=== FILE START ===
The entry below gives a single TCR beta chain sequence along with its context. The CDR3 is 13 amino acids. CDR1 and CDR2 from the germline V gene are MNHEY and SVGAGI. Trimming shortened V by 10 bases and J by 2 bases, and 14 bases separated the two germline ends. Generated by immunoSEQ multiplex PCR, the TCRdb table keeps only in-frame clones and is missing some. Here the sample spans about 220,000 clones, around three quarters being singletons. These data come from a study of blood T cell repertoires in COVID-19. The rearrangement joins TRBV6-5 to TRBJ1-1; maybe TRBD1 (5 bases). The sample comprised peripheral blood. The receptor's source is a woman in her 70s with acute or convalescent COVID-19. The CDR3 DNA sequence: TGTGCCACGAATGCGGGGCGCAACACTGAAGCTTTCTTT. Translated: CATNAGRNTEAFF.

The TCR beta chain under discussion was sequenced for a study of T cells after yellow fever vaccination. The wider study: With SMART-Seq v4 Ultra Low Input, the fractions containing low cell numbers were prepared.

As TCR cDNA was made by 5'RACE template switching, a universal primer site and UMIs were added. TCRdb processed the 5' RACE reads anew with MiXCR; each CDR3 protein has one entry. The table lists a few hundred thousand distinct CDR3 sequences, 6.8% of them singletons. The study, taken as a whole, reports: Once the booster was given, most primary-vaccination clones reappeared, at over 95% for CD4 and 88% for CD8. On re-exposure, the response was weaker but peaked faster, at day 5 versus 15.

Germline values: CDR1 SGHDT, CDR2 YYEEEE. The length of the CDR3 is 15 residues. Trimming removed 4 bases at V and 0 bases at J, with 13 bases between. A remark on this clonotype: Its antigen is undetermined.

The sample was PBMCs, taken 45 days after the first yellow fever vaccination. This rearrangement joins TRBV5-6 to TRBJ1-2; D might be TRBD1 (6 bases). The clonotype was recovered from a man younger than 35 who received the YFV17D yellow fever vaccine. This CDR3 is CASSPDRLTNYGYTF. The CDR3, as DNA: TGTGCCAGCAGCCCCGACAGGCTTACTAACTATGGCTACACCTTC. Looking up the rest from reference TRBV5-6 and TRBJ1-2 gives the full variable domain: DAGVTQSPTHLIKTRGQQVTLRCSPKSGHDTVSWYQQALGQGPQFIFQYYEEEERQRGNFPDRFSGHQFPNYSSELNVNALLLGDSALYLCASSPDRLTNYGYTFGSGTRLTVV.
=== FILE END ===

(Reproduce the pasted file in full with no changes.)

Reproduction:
The entry below gives a single TCR beta chain sequence along with its context. The CDR3 is 13 amino acids. CDR1 and CDR2 from the germline V gene are MNHEY and SVGAGI. Trimming shortened V by 10 bases and J by 2 bases, and 14 bases separated the two germline ends. Generated by immunoSEQ multiplex PCR, the TCRdb table keeps only in-frame clones and is missing some. Here the sample spans about 220,000 clones, around three quarters being singletons. These data come from a study of blood T cell repertoires in COVID-19. The rearrangement joins TRBV6-5 to TRBJ1-1; maybe TRBD1 (5 bases). The sample comprised peripheral blood. The receptor's source is a woman in her 70s with acute or convalescent COVID-19. The CDR3 DNA sequence: TGTGCCACGAATGCGGGGCGCAACACTGAAGCTTTCTTT. Translated: CATNAGRNTEAFF.

The TCR beta chain under discussion was sequenced for a study of T cells after yellow fever vaccination. The wider study: With SMART-Seq v4 Ultra Low Input, the fractions containing low cell numbers were prepared.

As TCR cDNA was made by 5'RACE template switching, a universal primer site and UMIs were added. TCRdb processed the 5' RACE reads anew with MiXCR; each CDR3 protein has one entry. The table lists a few hundred thousand distinct CDR3 sequences, 6.8% of them singletons. The study, taken as a whole, reports: Once the booster was given, most primary-vaccination clones reappeared, at over 95% for CD4 and 88% for CD8. On re-exposure, the response was weaker but peaked faster, at day 5 versus 15.

Germline values: CDR1 SGHDT, CDR2 YYEEEE. The length of the CDR3 is 15 residues. Trimming removed 4 bases at V and 0 bases at J, with 13 bases between. A remark on this clonotype: Its antigen is undetermined.

The sample was PBMCs, taken 45 days after the first yellow fever vaccination. This rearrangement joins TRBV5-6 to TRBJ1-2; D might be TRBD1 (6 bases). The clonotype was recovered from a man younger than 35 who received the YFV17D yellow fever vaccine. This CDR3 is CASSPDRLTNYGYTF. The CDR3, as DNA: TGTGCCAGCAGCCCCGACAGGCTTACTAACTATGGCTACACCTTC. Looking up the rest from reference TRBV5-6 and TRBJ1-2 gives the full variable domain: DAGVTQSPTHLIKTRGQQVTLRCSPKSGHDTVSWYQQALGQGPQFIFQYYEEEERQRGNFPDRFSGHQFPNYSSELNVNALLLGDSALYLCASSPDRLTNYGYTFGSGTRLTVV.